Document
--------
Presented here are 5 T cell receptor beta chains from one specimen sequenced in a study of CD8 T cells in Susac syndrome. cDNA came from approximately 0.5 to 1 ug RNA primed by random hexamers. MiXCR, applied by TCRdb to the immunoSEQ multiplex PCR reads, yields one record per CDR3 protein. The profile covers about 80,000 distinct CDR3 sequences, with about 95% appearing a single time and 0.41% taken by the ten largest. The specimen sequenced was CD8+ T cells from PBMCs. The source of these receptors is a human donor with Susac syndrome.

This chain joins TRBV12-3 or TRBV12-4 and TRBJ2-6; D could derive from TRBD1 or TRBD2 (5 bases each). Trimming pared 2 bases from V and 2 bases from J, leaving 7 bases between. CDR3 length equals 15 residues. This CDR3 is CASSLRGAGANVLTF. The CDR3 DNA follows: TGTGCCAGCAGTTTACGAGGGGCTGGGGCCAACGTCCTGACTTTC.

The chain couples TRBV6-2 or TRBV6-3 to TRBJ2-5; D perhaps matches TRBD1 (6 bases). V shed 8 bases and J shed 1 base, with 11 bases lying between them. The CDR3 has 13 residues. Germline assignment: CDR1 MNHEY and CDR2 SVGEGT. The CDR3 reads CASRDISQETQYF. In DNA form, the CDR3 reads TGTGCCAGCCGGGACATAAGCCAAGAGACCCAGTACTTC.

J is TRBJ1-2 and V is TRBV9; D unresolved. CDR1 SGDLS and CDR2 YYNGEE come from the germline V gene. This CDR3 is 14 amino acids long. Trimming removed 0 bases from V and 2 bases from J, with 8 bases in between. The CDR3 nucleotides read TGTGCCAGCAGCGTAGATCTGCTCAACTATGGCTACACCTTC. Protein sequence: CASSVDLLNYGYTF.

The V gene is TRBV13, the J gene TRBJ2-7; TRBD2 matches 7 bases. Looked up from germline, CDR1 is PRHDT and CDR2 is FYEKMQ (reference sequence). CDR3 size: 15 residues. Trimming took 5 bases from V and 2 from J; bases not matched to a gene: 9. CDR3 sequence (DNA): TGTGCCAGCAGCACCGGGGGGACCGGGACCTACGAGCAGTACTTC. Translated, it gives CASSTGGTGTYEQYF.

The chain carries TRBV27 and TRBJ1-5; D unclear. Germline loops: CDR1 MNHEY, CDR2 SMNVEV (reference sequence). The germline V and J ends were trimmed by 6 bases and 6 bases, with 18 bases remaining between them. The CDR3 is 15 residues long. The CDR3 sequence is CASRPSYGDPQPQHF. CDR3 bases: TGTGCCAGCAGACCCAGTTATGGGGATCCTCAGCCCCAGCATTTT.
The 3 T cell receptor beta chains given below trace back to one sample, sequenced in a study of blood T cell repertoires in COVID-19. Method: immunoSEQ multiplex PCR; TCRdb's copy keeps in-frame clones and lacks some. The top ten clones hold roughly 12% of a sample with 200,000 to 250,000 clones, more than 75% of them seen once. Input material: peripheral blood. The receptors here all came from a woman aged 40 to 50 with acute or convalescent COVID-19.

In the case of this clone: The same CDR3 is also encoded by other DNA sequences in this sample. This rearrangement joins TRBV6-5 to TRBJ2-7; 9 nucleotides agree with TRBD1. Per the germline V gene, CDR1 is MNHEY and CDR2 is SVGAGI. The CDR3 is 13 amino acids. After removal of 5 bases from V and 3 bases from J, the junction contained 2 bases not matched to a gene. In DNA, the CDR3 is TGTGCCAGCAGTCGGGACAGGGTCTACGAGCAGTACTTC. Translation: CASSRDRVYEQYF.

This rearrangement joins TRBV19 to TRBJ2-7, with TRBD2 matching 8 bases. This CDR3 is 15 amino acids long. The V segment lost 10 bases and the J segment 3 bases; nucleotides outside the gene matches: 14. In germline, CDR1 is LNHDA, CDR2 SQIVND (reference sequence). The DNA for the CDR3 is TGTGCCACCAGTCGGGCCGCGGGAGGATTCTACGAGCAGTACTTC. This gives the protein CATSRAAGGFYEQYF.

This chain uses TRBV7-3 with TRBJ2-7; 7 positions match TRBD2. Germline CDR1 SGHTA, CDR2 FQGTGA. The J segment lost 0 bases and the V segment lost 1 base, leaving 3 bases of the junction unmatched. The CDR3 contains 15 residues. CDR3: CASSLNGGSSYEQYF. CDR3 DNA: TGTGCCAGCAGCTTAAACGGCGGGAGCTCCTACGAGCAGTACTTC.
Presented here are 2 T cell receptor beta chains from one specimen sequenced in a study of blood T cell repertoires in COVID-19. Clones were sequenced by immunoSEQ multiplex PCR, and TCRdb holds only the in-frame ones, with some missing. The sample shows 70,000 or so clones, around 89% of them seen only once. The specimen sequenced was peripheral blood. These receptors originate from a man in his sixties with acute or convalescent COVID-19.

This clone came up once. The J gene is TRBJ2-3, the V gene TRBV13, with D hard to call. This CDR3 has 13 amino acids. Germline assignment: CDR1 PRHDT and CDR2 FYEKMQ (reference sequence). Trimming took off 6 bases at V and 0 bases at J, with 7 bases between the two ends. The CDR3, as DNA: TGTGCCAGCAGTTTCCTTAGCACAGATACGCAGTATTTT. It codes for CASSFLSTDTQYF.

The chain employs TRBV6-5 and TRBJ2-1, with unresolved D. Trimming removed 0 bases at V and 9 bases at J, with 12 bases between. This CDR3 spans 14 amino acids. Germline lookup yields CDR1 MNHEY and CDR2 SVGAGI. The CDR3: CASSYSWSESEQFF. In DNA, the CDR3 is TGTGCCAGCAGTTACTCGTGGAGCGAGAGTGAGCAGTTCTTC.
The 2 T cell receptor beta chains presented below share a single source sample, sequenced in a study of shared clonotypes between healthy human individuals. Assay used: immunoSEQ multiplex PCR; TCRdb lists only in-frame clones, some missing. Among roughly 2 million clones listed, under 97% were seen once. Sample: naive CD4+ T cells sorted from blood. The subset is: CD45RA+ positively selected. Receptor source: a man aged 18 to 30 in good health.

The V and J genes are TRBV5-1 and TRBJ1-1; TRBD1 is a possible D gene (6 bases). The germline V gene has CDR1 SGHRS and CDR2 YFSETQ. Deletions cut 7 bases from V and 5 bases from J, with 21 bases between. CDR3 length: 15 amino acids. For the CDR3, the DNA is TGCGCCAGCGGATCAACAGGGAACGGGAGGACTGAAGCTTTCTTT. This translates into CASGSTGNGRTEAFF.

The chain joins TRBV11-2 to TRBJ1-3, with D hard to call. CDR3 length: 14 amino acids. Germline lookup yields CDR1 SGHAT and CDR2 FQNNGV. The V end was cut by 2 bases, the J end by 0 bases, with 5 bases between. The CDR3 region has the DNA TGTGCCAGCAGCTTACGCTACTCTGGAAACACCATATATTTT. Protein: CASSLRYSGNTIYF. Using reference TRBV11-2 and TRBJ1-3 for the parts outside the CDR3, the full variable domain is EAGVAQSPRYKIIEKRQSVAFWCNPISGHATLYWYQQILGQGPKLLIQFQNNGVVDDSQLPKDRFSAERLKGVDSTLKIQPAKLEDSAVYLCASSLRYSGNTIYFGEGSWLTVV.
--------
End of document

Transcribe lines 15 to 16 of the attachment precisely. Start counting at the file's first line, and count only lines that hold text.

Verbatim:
The V and J genes are TRBV5-1 and TRBJ1-1; TRBD1 is a possible D gene (6 bases). The germline V gene has CDR1 SGHRS and CDR2 YFSETQ. Deletions cut 7 bases from V and 5 bases from J, with 21 bases between. CDR3 length: 15 amino acids. For the CDR3, the DNA is TGCGCCAGCGGATCAACAGGGAACGGGAGGACTGAAGCTTTCTTT. This translates into CASGSTGNGRTEAFF.

The chain joins TRBV11-2 to TRBJ1-3, with D hard to call. CDR3 length: 14 amino acids. Germline lookup yields CDR1 SGHAT and CDR2 FQNNGV. The V end was cut by 2 bases, the J end by 0 bases, with 5 bases between. The CDR3 region has the DNA TGTGCCAGCAGCTTACGCTACTCTGGAAACACCATATATTTT. Protein: CASSLRYSGNTIYF. Using reference TRBV11-2 and TRBJ1-3 for the parts outside the CDR3, the full variable domain is EAGVAQSPRYKIIEKRQSVAFWCNPISGHATLYWYQQILGQGPKLLIQFQNNGVVDDSQLPKDRFSAERLKGVDSTLKIQPAKLEDSAVYLCASSLRYSGNTIYFGEGSWLTVV.